From 34c70399625b1a258682e542622d3c26d3b3795a Mon Sep 17 00:00:00 2001 From: Jim Pryor Date: Mon, 1 Nov 2010 00:19:42 -0400 Subject: [PATCH] pattern matching: use standard OCaml conventions Signed-off-by: Jim Pryor --- towards_monads.mdwn | 42 ++++++++++++++++++++++++------------------ 1 file changed, 24 insertions(+), 18 deletions(-) diff --git a/towards_monads.mdwn b/towards_monads.mdwn index 223c592b..3671d273 100644 --- a/towards_monads.mdwn +++ b/towards_monads.mdwn @@ -1,7 +1,7 @@ Dividing by zero ---------------- -Integer division operation presupposes that its second argument +Integer division presupposes that its second argument (the divisor) is not zero, upon pain of presupposition failure. Here's what my OCaml interpreter says: @@ -10,7 +10,7 @@ Here's what my OCaml interpreter says: So we want to explicitly allow for the possibility that division will return something other than a number. -We'll use OCaml's option type, which works like this: +We'll use OCaml's `option` type, which works like this: # type 'a option = None | Some of 'a;; # None;; @@ -19,12 +19,13 @@ We'll use OCaml's option type, which works like this: - : int option = Some 3 So if a division is normal, we return some number, but if the divisor is -zero, we return None. As a mnemonic aid, we'll append a `'` to the end of our new divide function. +zero, we return `None`. As a mnemonic aid, we'll append a `'` to the end of our new divide function.
``` let div' (x:int) (y:int) =
-  match y with 0 -> None |
-               _ -> Some (x / y);;
+  match y with
+	  0 -> None
+    | _ -> Some (x / y);;

(*
val div' : int -> int -> int option = fun
@@ -48,10 +49,12 @@ operations.  So we have to jack up the types of the inputs:

let div' (x:int option) (y:int option) =
-  match y with None -> None |
-               Some 0 -> None |
-               Some n -> (match x with None -> None |
-                                       Some m -> Some (m / n));;
+  match y with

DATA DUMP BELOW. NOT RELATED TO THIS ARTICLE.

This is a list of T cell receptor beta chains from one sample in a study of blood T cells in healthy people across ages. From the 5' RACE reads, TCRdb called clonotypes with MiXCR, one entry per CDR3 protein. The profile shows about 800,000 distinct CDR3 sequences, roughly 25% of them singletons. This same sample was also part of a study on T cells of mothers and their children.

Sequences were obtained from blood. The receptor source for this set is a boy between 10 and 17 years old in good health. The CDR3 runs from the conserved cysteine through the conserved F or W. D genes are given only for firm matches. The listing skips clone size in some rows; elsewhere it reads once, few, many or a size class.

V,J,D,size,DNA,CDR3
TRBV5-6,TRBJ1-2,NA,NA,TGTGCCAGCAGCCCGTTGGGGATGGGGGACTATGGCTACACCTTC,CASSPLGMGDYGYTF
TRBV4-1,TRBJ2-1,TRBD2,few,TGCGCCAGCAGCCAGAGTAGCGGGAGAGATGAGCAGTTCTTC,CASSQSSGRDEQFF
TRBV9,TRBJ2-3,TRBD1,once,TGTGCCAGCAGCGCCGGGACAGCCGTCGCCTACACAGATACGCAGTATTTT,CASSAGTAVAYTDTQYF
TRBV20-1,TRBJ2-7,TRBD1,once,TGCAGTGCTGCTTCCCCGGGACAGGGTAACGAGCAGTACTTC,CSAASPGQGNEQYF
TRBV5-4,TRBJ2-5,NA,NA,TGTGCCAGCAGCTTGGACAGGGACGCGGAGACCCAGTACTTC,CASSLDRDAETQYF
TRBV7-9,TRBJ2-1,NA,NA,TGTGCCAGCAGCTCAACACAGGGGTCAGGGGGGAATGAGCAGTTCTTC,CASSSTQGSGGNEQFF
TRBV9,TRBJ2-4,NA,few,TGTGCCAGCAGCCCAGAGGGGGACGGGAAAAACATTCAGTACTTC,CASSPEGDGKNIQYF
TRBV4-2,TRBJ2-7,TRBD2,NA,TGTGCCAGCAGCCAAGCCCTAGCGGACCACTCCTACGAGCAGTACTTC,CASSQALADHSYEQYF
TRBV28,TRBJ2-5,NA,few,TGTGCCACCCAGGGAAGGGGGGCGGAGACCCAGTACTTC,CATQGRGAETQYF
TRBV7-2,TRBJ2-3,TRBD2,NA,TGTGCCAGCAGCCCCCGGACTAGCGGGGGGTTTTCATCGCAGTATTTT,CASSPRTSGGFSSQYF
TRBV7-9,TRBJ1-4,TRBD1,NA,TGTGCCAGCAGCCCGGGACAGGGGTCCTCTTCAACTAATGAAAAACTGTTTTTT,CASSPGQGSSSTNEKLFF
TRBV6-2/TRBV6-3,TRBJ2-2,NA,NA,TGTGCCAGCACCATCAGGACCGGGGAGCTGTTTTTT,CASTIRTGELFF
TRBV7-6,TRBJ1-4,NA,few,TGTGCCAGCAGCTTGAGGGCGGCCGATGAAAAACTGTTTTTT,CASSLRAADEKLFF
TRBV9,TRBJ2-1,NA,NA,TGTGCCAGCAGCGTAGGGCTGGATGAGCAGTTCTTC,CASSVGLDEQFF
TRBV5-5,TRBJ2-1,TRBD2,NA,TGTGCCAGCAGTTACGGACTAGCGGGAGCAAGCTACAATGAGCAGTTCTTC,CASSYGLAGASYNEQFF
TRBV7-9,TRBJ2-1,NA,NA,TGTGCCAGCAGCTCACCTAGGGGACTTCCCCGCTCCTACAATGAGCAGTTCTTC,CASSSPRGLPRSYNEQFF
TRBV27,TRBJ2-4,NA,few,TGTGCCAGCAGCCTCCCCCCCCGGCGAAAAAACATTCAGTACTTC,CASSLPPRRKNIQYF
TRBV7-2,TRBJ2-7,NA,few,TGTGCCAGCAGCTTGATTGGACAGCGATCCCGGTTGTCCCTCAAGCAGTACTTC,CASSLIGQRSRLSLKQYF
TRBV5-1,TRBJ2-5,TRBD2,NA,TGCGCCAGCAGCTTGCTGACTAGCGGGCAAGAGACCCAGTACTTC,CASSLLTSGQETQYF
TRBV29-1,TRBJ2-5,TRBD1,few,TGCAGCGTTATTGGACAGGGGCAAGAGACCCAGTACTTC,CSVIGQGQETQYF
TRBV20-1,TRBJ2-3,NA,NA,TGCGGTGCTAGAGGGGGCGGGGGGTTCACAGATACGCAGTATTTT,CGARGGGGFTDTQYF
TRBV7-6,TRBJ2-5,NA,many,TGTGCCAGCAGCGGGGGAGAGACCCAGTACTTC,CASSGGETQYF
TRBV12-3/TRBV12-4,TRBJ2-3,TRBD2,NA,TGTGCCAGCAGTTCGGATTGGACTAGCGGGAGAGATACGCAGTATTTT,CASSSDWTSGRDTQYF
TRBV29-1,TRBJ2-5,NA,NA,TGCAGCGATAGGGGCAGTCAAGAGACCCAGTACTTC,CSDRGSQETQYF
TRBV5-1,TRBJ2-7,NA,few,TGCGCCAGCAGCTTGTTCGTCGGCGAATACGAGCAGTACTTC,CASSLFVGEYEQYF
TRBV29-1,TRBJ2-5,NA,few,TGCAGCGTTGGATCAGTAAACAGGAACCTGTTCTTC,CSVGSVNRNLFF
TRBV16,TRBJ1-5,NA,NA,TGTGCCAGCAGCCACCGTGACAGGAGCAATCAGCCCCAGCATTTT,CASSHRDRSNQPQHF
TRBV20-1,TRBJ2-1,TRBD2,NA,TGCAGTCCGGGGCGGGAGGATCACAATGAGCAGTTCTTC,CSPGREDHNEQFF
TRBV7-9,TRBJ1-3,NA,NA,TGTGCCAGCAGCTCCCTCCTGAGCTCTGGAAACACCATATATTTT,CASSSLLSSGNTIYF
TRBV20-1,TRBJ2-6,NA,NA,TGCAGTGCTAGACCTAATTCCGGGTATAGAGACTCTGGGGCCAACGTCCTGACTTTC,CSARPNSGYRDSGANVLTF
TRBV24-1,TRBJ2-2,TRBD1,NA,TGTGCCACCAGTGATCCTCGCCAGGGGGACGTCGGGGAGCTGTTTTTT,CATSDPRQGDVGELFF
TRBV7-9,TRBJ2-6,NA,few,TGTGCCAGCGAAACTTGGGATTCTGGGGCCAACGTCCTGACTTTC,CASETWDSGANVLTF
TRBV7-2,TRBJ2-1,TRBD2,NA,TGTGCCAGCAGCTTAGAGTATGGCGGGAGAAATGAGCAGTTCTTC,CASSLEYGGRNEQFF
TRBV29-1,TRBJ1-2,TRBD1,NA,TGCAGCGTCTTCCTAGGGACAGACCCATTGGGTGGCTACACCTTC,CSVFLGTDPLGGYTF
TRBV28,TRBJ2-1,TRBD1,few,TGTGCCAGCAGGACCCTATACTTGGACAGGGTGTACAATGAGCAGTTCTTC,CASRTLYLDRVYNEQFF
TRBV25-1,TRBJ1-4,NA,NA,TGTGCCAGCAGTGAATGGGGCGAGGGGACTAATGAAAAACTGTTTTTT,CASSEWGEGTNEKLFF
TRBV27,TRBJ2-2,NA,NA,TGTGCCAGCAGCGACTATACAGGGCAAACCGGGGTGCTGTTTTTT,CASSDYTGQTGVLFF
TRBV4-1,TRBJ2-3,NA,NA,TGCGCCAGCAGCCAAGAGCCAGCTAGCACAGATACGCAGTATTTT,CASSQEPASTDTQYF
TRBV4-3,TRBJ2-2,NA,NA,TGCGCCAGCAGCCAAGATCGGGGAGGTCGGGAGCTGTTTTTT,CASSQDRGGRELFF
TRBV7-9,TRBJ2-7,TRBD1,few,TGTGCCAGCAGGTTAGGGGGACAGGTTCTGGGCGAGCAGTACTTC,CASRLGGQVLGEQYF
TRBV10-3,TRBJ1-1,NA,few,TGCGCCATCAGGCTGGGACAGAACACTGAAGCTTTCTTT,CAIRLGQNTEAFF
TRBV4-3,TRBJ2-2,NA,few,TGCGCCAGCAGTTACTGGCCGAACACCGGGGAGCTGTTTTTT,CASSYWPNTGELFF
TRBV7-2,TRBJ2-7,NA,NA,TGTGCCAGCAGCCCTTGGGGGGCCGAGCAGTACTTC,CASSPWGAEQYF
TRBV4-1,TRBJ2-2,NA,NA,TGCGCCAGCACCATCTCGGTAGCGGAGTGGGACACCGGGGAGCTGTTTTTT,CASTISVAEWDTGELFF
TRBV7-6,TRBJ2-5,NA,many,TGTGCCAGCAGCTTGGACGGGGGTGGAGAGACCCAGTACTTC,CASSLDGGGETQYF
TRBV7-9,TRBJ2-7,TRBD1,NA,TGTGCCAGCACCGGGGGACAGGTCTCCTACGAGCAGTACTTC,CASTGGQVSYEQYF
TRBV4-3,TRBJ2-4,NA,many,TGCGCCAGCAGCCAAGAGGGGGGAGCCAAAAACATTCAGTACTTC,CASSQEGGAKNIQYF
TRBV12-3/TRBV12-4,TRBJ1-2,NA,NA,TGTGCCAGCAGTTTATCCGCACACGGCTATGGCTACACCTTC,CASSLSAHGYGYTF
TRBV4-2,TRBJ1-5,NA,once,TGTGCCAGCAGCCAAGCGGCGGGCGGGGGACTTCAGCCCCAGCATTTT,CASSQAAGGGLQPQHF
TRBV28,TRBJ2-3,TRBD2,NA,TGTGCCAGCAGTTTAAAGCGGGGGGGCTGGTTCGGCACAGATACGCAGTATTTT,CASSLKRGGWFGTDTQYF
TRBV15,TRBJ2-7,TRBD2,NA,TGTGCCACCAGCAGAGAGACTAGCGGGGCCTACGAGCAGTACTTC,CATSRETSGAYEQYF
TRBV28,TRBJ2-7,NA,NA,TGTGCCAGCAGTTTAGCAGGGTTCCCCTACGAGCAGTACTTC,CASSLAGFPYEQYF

+	  None -> None
+    | Some 0 -> None
+	| Some n -> (match x with
+					  None -> None
+                    | Some m -> Some (m / n));;

(*
val div' : int option -> int option -> int option =
@@ -72,10 +75,11 @@ built-in tuple type:

let div' (x:int option) (y:int option) =
-  match (x, y) with (None, _) -> None |
-                    (_, None) -> None |
-                    (_, Some 0) -> None |
-                    (Some m, Some n) -> Some (m / n);;
+  match (x, y) with
+	  (None, _) -> None
+    | (_, None) -> None
+    | (_, Some 0) -> None
+	| (Some m, Some n) -> Some (m / n);;

So far so good.  But what if we want to combine division with
@@ -85,9 +89,10 @@ presupposition failure:

let add' (x:int option) (y:int option) =
-  match (x, y) with (None, _) -> None |
-                    (_, None) -> None |
-                    (Some m, Some n) -> Some (m + n);;
+  match (x, y) with
+	  (None, _) -> None
+    | (_, None) -> None
+    | (Some m, Some n) -> Some (m + n);;

(*
val add' : int option -> int option -> int option =
@@ -108,8 +113,9 @@ well chosen to resonate with linguists, but what can you do). To continue our mn

let bind' (x: int option) (f: int -> (int option)) =
-  match x with None -> None |
-               Some n -> f n;;
+  match x with
+	  None -> None
+    | Some n -> f n;;

let add' (x: int option) (y: int option)  =
bind' x (fun x -> bind' y (fun y -> Some (x + y)));;
--
2.11.0

```